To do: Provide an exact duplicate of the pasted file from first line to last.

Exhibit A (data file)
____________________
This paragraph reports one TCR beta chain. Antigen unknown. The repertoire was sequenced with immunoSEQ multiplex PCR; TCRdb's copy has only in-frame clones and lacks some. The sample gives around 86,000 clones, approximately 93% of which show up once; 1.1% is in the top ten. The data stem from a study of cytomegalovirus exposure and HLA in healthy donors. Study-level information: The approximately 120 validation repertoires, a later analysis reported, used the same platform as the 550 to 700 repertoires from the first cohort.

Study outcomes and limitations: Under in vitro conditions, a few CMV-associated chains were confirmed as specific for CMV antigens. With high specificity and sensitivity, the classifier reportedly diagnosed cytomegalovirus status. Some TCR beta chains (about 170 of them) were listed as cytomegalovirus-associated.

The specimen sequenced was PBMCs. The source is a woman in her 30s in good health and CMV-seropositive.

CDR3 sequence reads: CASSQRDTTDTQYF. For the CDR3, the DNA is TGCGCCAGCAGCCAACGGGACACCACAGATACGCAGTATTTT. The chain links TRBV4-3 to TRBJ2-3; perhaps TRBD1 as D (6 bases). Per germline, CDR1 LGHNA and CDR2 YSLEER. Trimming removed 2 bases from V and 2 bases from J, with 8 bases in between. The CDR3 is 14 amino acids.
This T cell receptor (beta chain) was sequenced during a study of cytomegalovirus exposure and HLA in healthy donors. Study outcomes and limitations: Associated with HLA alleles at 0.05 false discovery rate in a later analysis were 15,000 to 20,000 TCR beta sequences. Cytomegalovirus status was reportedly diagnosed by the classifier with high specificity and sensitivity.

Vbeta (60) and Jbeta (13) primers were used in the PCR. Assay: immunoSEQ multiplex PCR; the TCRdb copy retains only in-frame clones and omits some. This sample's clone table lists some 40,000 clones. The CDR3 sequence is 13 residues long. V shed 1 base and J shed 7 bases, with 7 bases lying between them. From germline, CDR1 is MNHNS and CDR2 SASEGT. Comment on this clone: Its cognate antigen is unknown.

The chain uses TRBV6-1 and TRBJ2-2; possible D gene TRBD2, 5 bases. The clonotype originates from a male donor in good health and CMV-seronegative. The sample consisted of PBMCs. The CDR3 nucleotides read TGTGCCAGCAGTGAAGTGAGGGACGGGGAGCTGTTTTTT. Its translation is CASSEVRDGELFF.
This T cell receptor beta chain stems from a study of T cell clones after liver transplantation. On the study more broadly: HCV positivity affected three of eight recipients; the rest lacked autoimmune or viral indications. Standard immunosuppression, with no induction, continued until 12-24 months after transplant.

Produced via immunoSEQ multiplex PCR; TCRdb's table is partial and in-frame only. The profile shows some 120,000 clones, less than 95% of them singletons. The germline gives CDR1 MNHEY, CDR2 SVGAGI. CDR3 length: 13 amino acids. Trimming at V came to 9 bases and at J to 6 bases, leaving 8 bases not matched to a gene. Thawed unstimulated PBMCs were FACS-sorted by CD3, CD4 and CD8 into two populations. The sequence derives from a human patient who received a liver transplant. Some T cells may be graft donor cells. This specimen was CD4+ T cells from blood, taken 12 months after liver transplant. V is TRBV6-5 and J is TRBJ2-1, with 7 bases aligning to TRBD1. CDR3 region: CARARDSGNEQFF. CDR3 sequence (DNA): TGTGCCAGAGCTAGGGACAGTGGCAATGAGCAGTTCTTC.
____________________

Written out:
This paragraph reports one TCR beta chain. Antigen unknown. The repertoire was sequenced with immunoSEQ multiplex PCR; TCRdb's copy has only in-frame clones and lacks some. The sample gives around 86,000 clones, approximately 93% of which show up once; 1.1% is in the top ten. The data stem from a study of cytomegalovirus exposure and HLA in healthy donors. Study-level information: The approximately 120 validation repertoires, a later analysis reported, used the same platform as the 550 to 700 repertoires from the first cohort.

Study outcomes and limitations: Under in vitro conditions, a few CMV-associated chains were confirmed as specific for CMV antigens. With high specificity and sensitivity, the classifier reportedly diagnosed cytomegalovirus status. Some TCR beta chains (about 170 of them) were listed as cytomegalovirus-associated.

The specimen sequenced was PBMCs. The source is a woman in her 30s in good health and CMV-seropositive.

CDR3 sequence reads: CASSQRDTTDTQYF. For the CDR3, the DNA is TGCGCCAGCAGCCAACGGGACACCACAGATACGCAGTATTTT. The chain links TRBV4-3 to TRBJ2-3; perhaps TRBD1 as D (6 bases). Per germline, CDR1 LGHNA and CDR2 YSLEER. Trimming removed 2 bases from V and 2 bases from J, with 8 bases in between. The CDR3 is 14 amino acids.
This T cell receptor (beta chain) was sequenced during a study of cytomegalovirus exposure and HLA in healthy donors. Study outcomes and limitations: Associated with HLA alleles at 0.05 false discovery rate in a later analysis were 15,000 to 20,000 TCR beta sequences. Cytomegalovirus status was reportedly diagnosed by the classifier with high specificity and sensitivity.

Vbeta (60) and Jbeta (13) primers were used in the PCR. Assay: immunoSEQ multiplex PCR; the TCRdb copy retains only in-frame clones and omits some. This sample's clone table lists some 40,000 clones. The CDR3 sequence is 13 residues long. V shed 1 base and J shed 7 bases, with 7 bases lying between them. From germline, CDR1 is MNHNS and CDR2 SASEGT. Comment on this clone: Its cognate antigen is unknown.

The chain uses TRBV6-1 and TRBJ2-2; possible D gene TRBD2, 5 bases. The clonotype originates from a male donor in good health and CMV-seronegative. The sample consisted of PBMCs. The CDR3 nucleotides read TGTGCCAGCAGTGAAGTGAGGGACGGGGAGCTGTTTTTT. Its translation is CASSEVRDGELFF.
This T cell receptor beta chain stems from a study of T cell clones after liver transplantation. On the study more broadly: HCV positivity affected three of eight recipients; the rest lacked autoimmune or viral indications. Standard immunosuppression, with no induction, continued until 12-24 months after transplant.

Produced via immunoSEQ multiplex PCR; TCRdb's table is partial and in-frame only. The profile shows some 120,000 clones, less than 95% of them singletons. The germline gives CDR1 MNHEY, CDR2 SVGAGI. CDR3 length: 13 amino acids. Trimming at V came to 9 bases and at J to 6 bases, leaving 8 bases not matched to a gene. Thawed unstimulated PBMCs were FACS-sorted by CD3, CD4 and CD8 into two populations. The sequence derives from a human patient who received a liver transplant. Some T cells may be graft donor cells. This specimen was CD4+ T cells from blood, taken 12 months after liver transplant. V is TRBV6-5 and J is TRBJ2-1, with 7 bases aligning to TRBD1. CDR3 region: CARARDSGNEQFF. CDR3 sequence (DNA): TGTGCCAGAGCTAGGGACAGTGGCAATGAGCAGTTCTTC.